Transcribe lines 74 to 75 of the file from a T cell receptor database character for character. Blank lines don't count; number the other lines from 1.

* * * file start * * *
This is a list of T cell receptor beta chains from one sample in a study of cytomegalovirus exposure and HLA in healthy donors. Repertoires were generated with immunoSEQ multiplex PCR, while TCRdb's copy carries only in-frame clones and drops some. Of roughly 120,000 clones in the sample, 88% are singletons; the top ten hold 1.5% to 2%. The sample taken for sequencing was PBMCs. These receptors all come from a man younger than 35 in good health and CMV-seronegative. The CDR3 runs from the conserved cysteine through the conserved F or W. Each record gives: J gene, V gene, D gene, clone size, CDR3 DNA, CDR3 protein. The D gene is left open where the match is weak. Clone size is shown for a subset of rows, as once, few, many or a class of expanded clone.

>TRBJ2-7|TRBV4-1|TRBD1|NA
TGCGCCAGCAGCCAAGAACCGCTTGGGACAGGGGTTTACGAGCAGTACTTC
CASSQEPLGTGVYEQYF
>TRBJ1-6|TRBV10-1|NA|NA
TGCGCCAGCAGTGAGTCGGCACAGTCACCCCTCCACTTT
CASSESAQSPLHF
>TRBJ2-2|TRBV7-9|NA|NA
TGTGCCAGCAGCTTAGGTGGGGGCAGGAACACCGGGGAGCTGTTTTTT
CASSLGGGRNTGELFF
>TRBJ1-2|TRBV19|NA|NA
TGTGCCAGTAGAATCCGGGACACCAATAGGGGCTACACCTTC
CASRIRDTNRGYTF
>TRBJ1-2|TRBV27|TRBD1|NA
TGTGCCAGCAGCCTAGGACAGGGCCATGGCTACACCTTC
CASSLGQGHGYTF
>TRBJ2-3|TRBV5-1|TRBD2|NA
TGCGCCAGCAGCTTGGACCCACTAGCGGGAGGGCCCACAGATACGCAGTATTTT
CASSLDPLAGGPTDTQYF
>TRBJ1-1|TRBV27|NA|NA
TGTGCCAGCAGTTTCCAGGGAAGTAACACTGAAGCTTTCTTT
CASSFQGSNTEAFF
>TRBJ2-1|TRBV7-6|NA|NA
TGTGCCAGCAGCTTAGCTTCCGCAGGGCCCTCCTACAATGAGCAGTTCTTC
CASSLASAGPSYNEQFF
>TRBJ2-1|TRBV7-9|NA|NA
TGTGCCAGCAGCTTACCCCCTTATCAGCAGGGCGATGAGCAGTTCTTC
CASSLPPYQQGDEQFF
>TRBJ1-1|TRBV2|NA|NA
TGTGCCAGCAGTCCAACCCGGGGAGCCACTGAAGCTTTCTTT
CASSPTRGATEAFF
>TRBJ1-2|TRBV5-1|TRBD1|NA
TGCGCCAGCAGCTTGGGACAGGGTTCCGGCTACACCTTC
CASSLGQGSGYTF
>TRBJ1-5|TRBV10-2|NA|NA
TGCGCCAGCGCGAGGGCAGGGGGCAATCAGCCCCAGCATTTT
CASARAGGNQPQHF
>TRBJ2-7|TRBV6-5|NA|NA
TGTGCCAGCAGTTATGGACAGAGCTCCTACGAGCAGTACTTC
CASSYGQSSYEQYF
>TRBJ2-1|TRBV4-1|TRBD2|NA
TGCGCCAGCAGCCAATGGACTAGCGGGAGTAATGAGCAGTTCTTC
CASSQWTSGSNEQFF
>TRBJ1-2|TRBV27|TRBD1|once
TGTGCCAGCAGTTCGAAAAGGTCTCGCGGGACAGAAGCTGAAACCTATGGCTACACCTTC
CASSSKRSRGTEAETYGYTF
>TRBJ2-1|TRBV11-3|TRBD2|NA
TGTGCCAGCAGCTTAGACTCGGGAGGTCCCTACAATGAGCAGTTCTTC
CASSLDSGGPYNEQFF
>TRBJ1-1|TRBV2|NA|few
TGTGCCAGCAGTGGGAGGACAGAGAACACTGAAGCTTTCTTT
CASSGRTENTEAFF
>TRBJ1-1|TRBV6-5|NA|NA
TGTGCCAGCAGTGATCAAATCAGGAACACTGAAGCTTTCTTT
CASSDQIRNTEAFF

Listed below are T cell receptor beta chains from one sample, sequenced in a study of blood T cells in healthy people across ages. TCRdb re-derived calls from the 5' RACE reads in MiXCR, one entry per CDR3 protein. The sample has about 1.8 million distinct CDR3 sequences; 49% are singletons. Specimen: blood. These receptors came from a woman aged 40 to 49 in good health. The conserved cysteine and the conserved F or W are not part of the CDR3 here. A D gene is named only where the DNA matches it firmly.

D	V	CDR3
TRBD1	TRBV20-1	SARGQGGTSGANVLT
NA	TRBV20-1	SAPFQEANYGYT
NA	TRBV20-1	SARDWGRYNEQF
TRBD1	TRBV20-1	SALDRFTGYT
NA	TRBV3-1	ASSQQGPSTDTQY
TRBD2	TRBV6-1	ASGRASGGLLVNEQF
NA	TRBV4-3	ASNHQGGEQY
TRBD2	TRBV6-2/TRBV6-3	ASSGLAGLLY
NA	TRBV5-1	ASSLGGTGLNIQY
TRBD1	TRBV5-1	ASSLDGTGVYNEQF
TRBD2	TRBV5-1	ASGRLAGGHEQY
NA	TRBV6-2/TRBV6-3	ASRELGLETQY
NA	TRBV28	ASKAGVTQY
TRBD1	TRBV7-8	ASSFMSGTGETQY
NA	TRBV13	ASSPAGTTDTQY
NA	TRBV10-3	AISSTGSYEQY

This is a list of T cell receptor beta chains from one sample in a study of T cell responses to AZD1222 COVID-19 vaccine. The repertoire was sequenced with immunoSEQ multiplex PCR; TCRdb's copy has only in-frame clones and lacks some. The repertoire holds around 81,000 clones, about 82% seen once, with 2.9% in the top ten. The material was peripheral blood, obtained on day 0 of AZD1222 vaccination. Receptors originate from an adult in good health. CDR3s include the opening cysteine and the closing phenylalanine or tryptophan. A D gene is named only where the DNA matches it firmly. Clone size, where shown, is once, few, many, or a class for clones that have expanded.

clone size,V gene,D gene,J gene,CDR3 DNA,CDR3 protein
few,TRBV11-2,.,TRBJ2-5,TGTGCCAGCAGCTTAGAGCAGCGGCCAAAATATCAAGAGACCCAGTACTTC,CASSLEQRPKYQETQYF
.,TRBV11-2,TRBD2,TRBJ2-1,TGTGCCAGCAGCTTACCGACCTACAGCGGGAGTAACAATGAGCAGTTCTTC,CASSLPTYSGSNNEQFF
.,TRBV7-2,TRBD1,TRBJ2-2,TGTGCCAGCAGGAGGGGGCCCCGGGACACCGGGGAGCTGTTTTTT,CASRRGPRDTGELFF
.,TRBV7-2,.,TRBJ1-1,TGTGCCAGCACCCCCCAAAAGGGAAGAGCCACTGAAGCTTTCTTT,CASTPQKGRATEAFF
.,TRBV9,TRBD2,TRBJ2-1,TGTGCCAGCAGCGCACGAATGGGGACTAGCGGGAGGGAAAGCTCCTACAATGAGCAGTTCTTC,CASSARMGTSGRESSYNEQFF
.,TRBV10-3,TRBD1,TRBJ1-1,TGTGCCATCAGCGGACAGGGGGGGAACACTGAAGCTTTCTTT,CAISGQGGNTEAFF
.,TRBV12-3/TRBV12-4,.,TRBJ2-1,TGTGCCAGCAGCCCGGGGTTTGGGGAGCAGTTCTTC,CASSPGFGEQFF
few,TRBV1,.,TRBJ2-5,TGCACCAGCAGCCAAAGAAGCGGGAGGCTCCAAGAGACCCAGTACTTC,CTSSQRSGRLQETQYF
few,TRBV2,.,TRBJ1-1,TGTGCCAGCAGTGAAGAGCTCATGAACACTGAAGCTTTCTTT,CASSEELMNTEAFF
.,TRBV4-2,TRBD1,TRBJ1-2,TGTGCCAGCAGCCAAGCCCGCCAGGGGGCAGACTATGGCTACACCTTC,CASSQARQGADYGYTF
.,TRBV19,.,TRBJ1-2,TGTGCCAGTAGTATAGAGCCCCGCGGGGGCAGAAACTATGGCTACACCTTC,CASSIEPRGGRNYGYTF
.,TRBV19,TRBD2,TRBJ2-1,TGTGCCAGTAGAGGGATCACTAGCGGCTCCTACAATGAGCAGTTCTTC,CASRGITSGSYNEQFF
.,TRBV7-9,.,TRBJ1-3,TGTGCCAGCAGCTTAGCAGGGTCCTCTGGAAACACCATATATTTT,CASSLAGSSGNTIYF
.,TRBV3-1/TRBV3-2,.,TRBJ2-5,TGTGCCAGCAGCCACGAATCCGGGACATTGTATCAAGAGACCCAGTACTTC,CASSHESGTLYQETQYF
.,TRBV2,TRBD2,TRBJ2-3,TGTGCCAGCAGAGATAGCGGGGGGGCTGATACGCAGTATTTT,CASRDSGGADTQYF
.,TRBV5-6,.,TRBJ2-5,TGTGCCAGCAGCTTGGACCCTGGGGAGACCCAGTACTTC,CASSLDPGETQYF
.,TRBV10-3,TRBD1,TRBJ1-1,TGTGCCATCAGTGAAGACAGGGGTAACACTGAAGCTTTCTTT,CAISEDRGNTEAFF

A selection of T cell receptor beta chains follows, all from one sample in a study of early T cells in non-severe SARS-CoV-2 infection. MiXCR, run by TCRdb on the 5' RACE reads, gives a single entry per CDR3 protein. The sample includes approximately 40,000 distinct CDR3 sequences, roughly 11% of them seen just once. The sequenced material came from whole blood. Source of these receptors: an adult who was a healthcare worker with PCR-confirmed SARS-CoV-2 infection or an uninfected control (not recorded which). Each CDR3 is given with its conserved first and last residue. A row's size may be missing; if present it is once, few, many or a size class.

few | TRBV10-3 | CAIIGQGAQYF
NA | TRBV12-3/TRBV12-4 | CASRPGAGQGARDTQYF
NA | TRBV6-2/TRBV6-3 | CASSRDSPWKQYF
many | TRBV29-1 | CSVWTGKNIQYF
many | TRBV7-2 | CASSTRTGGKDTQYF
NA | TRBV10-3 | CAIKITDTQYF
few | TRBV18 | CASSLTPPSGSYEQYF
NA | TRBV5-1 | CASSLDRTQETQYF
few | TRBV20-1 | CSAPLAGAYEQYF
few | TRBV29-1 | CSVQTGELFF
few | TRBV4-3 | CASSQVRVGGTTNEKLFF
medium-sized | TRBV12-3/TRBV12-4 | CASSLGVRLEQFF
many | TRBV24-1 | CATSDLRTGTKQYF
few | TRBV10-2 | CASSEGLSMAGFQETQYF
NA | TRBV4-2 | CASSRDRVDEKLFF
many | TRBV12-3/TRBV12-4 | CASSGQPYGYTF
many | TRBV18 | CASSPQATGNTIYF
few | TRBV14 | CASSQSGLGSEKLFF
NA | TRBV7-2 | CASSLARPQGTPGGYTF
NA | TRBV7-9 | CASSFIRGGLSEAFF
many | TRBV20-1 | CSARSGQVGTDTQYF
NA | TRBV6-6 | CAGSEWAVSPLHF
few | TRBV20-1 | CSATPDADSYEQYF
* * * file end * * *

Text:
This is a list of T cell receptor beta chains from one sample in a study of T cell responses to AZD1222 COVID-19 vaccine. The repertoire was sequenced with immunoSEQ multiplex PCR; TCRdb's copy has only in-frame clones and lacks some. The repertoire holds around 81,000 clones, about 82% seen once, with 2.9% in the top ten. The material was peripheral blood, obtained on day 0 of AZD1222 vaccination. Receptors originate from an adult in good health. CDR3s include the opening cysteine and the closing phenylalanine or tryptophan. A D gene is named only where the DNA matches it firmly. Clone size, where shown, is once, few, many, or a class for clones that have expanded.

clone size,V gene,D gene,J gene,CDR3 DNA,CDR3 protein